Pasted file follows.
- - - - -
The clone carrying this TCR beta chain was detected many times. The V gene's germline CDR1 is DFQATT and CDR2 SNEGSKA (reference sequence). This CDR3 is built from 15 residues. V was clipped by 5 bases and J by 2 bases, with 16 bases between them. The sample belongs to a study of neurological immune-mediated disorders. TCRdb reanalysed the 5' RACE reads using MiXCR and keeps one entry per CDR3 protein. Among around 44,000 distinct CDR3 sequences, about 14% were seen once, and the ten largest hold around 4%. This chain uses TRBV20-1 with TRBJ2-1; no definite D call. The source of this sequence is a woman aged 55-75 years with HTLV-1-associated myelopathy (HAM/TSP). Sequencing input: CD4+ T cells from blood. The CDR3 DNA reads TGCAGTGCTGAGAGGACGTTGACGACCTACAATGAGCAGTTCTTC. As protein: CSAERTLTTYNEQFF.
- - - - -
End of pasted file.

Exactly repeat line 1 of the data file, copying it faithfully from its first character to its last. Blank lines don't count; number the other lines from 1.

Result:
The clone carrying this TCR beta chain was detected many times. The V gene's germline CDR1 is DFQATT and CDR2 SNEGSKA (reference sequence). This CDR3 is built from 15 residues. V was clipped by 5 bases and J by 2 bases, with 16 bases between them. The sample belongs to a study of neurological immune-mediated disorders. TCRdb reanalysed the 5' RACE reads using MiXCR and keeps one entry per CDR3 protein. Among around 44,000 distinct CDR3 sequences, about 14% were seen once, and the ten largest hold around 4%. This chain uses TRBV20-1 with TRBJ2-1; no definite D call. The source of this sequence is a woman aged 55-75 years with HTLV-1-associated myelopathy (HAM/TSP). Sequencing input: CD4+ T cells from blood. The CDR3 DNA reads TGCAGTGCTGAGAGGACGTTGACGACCTACAATGAGCAGTTCTTC. As protein: CSAERTLTTYNEQFF.